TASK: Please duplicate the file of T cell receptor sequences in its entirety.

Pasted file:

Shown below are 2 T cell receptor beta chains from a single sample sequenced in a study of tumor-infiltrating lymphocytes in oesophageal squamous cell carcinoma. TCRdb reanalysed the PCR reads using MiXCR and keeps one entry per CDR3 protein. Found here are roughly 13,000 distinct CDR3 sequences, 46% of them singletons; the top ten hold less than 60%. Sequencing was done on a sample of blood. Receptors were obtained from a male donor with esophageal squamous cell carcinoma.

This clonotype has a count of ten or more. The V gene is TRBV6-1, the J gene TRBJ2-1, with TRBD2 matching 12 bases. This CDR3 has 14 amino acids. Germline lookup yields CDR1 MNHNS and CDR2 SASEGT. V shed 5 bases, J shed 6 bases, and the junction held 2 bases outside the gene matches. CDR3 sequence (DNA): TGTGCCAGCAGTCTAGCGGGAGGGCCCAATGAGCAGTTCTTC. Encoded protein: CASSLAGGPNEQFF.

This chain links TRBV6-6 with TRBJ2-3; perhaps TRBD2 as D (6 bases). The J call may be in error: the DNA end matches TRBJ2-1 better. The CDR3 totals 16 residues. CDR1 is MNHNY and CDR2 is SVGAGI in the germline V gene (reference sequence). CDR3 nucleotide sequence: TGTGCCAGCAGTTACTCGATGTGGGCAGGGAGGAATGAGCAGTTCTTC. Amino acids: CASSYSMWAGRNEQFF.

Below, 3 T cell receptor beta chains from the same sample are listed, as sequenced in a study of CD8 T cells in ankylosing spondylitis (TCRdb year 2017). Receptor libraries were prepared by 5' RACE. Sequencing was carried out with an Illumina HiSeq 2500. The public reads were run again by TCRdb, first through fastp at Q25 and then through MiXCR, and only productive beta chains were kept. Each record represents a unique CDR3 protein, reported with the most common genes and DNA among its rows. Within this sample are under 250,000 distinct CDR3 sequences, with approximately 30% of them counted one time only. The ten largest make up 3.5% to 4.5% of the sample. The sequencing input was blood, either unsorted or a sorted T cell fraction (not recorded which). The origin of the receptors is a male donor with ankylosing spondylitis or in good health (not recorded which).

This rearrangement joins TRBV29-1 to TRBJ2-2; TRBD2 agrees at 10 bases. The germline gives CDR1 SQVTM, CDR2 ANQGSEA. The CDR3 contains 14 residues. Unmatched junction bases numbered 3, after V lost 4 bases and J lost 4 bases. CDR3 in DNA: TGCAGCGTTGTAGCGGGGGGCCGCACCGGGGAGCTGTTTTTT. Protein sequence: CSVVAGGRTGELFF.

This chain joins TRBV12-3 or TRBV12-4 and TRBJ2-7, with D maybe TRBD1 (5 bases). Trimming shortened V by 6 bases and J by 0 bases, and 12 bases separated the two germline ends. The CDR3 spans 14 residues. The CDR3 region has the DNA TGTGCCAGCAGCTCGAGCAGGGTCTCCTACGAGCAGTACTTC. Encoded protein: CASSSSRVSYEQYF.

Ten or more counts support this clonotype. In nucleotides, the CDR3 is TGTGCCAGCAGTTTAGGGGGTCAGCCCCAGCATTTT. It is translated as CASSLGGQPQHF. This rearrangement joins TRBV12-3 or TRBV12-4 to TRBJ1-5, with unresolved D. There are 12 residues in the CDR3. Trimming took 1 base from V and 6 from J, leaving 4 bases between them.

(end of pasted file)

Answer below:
Shown below are 2 T cell receptor beta chains from a single sample sequenced in a study of tumor-infiltrating lymphocytes in oesophageal squamous cell carcinoma. TCRdb reanalysed the PCR reads using MiXCR and keeps one entry per CDR3 protein. Found here are roughly 13,000 distinct CDR3 sequences, 46% of them singletons; the top ten hold less than 60%. Sequencing was done on a sample of blood. Receptors were obtained from a male donor with esophageal squamous cell carcinoma.

This clonotype has a count of ten or more. The V gene is TRBV6-1, the J gene TRBJ2-1, with TRBD2 matching 12 bases. This CDR3 has 14 amino acids. Germline lookup yields CDR1 MNHNS and CDR2 SASEGT. V shed 5 bases, J shed 6 bases, and the junction held 2 bases outside the gene matches. CDR3 sequence (DNA): TGTGCCAGCAGTCTAGCGGGAGGGCCCAATGAGCAGTTCTTC. Encoded protein: CASSLAGGPNEQFF.

This chain links TRBV6-6 with TRBJ2-3; perhaps TRBD2 as D (6 bases). The J call may be in error: the DNA end matches TRBJ2-1 better. The CDR3 totals 16 residues. CDR1 is MNHNY and CDR2 is SVGAGI in the germline V gene (reference sequence). CDR3 nucleotide sequence: TGTGCCAGCAGTTACTCGATGTGGGCAGGGAGGAATGAGCAGTTCTTC. Amino acids: CASSYSMWAGRNEQFF.

Below, 3 T cell receptor beta chains from the same sample are listed, as sequenced in a study of CD8 T cells in ankylosing spondylitis (TCRdb year 2017). Receptor libraries were prepared by 5' RACE. Sequencing was carried out with an Illumina HiSeq 2500. The public reads were run again by TCRdb, first through fastp at Q25 and then through MiXCR, and only productive beta chains were kept. Each record represents a unique CDR3 protein, reported with the most common genes and DNA among its rows. Within this sample are under 250,000 distinct CDR3 sequences, with approximately 30% of them counted one time only. The ten largest make up 3.5% to 4.5% of the sample. The sequencing input was blood, either unsorted or a sorted T cell fraction (not recorded which). The origin of the receptors is a male donor with ankylosing spondylitis or in good health (not recorded which).

This rearrangement joins TRBV29-1 to TRBJ2-2; TRBD2 agrees at 10 bases. The germline gives CDR1 SQVTM, CDR2 ANQGSEA. The CDR3 contains 14 residues. Unmatched junction bases numbered 3, after V lost 4 bases and J lost 4 bases. CDR3 in DNA: TGCAGCGTTGTAGCGGGGGGCCGCACCGGGGAGCTGTTTTTT. Protein sequence: CSVVAGGRTGELFF.

This chain joins TRBV12-3 or TRBV12-4 and TRBJ2-7, with D maybe TRBD1 (5 bases). Trimming shortened V by 6 bases and J by 0 bases, and 12 bases separated the two germline ends. The CDR3 spans 14 residues. The CDR3 region has the DNA TGTGCCAGCAGCTCGAGCAGGGTCTCCTACGAGCAGTACTTC. Encoded protein: CASSSSRVSYEQYF.

Ten or more counts support this clonotype. In nucleotides, the CDR3 is TGTGCCAGCAGTTTAGGGGGTCAGCCCCAGCATTTT. It is translated as CASSLGGQPQHF. This rearrangement joins TRBV12-3 or TRBV12-4 to TRBJ1-5, with unresolved D. There are 12 residues in the CDR3. Trimming took 1 base from V and 6 from J, leaving 4 bases between them.